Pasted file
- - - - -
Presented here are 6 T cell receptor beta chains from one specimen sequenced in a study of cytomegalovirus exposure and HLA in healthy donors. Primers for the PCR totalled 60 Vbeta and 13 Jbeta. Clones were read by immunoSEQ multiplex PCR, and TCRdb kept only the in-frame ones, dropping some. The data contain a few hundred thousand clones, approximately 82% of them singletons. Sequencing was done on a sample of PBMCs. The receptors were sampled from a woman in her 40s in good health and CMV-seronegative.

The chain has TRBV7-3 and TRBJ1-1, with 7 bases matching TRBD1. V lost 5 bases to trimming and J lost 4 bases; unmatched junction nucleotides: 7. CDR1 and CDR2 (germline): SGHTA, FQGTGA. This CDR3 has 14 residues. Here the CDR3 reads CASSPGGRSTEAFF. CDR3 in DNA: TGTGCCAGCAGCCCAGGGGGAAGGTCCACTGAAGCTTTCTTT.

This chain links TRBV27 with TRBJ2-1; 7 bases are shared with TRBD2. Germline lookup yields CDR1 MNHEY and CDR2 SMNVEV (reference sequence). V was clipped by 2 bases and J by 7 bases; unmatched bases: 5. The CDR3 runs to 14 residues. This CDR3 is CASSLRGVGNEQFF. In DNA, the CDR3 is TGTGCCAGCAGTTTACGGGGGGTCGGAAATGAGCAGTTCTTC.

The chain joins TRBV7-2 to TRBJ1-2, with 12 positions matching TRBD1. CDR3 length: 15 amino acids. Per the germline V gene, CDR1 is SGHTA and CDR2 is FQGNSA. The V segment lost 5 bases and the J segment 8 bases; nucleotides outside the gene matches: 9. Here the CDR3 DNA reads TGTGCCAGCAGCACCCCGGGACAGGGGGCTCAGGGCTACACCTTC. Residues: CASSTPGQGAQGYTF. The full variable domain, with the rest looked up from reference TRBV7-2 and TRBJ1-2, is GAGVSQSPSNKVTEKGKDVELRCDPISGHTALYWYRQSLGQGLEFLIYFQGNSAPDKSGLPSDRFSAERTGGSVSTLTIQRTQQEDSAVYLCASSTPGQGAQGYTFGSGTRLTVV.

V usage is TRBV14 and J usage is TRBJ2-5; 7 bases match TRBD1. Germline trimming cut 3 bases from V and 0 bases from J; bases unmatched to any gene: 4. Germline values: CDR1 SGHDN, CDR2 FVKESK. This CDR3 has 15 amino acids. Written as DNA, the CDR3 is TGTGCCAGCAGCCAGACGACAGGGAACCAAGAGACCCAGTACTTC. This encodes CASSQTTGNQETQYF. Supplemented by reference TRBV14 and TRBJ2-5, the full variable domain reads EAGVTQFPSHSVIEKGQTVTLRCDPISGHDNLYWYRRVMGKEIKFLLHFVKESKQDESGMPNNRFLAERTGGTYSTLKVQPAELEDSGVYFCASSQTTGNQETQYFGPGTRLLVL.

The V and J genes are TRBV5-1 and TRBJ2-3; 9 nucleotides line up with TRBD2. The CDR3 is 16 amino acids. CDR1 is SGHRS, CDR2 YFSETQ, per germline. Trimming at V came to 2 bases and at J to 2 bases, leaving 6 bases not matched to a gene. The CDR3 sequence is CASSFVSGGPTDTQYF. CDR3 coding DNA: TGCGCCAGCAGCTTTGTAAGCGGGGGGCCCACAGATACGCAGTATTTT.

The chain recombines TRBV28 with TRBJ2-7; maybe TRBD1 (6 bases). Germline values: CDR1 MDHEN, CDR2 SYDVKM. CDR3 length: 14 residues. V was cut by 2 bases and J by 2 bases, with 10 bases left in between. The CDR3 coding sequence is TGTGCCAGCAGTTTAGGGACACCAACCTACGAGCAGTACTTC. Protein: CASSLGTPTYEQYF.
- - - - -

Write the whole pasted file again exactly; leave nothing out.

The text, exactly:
Presented here are 6 T cell receptor beta chains from one specimen sequenced in a study of cytomegalovirus exposure and HLA in healthy donors. Primers for the PCR totalled 60 Vbeta and 13 Jbeta. Clones were read by immunoSEQ multiplex PCR, and TCRdb kept only the in-frame ones, dropping some. The data contain a few hundred thousand clones, approximately 82% of them singletons. Sequencing was done on a sample of PBMCs. The receptors were sampled from a woman in her 40s in good health and CMV-seronegative.

The chain has TRBV7-3 and TRBJ1-1, with 7 bases matching TRBD1. V lost 5 bases to trimming and J lost 4 bases; unmatched junction nucleotides: 7. CDR1 and CDR2 (germline): SGHTA, FQGTGA. This CDR3 has 14 residues. Here the CDR3 reads CASSPGGRSTEAFF. CDR3 in DNA: TGTGCCAGCAGCCCAGGGGGAAGGTCCACTGAAGCTTTCTTT.

This chain links TRBV27 with TRBJ2-1; 7 bases are shared with TRBD2. Germline lookup yields CDR1 MNHEY and CDR2 SMNVEV (reference sequence). V was clipped by 2 bases and J by 7 bases; unmatched bases: 5. The CDR3 runs to 14 residues. This CDR3 is CASSLRGVGNEQFF. In DNA, the CDR3 is TGTGCCAGCAGTTTACGGGGGGTCGGAAATGAGCAGTTCTTC.

The chain joins TRBV7-2 to TRBJ1-2, with 12 positions matching TRBD1. CDR3 length: 15 amino acids. Per the germline V gene, CDR1 is SGHTA and CDR2 is FQGNSA. The V segment lost 5 bases and the J segment 8 bases; nucleotides outside the gene matches: 9. Here the CDR3 DNA reads TGTGCCAGCAGCACCCCGGGACAGGGGGCTCAGGGCTACACCTTC. Residues: CASSTPGQGAQGYTF. The full variable domain, with the rest looked up from reference TRBV7-2 and TRBJ1-2, is GAGVSQSPSNKVTEKGKDVELRCDPISGHTALYWYRQSLGQGLEFLIYFQGNSAPDKSGLPSDRFSAERTGGSVSTLTIQRTQQEDSAVYLCASSTPGQGAQGYTFGSGTRLTVV.

V usage is TRBV14 and J usage is TRBJ2-5; 7 bases match TRBD1. Germline trimming cut 3 bases from V and 0 bases from J; bases unmatched to any gene: 4. Germline values: CDR1 SGHDN, CDR2 FVKESK. This CDR3 has 15 amino acids. Written as DNA, the CDR3 is TGTGCCAGCAGCCAGACGACAGGGAACCAAGAGACCCAGTACTTC. This encodes CASSQTTGNQETQYF. Supplemented by reference TRBV14 and TRBJ2-5, the full variable domain reads EAGVTQFPSHSVIEKGQTVTLRCDPISGHDNLYWYRRVMGKEIKFLLHFVKESKQDESGMPNNRFLAERTGGTYSTLKVQPAELEDSGVYFCASSQTTGNQETQYFGPGTRLLVL.

The V and J genes are TRBV5-1 and TRBJ2-3; 9 nucleotides line up with TRBD2. The CDR3 is 16 amino acids. CDR1 is SGHRS, CDR2 YFSETQ, per germline. Trimming at V came to 2 bases and at J to 2 bases, leaving 6 bases not matched to a gene. The CDR3 sequence is CASSFVSGGPTDTQYF. CDR3 coding DNA: TGCGCCAGCAGCTTTGTAAGCGGGGGGCCCACAGATACGCAGTATTTT.

The chain recombines TRBV28 with TRBJ2-7; maybe TRBD1 (6 bases). Germline values: CDR1 MDHEN, CDR2 SYDVKM. CDR3 length: 14 residues. V was cut by 2 bases and J by 2 bases, with 10 bases left in between. The CDR3 coding sequence is TGTGCCAGCAGTTTAGGGACACCAACCTACGAGCAGTACTTC. Protein: CASSLGTPTYEQYF.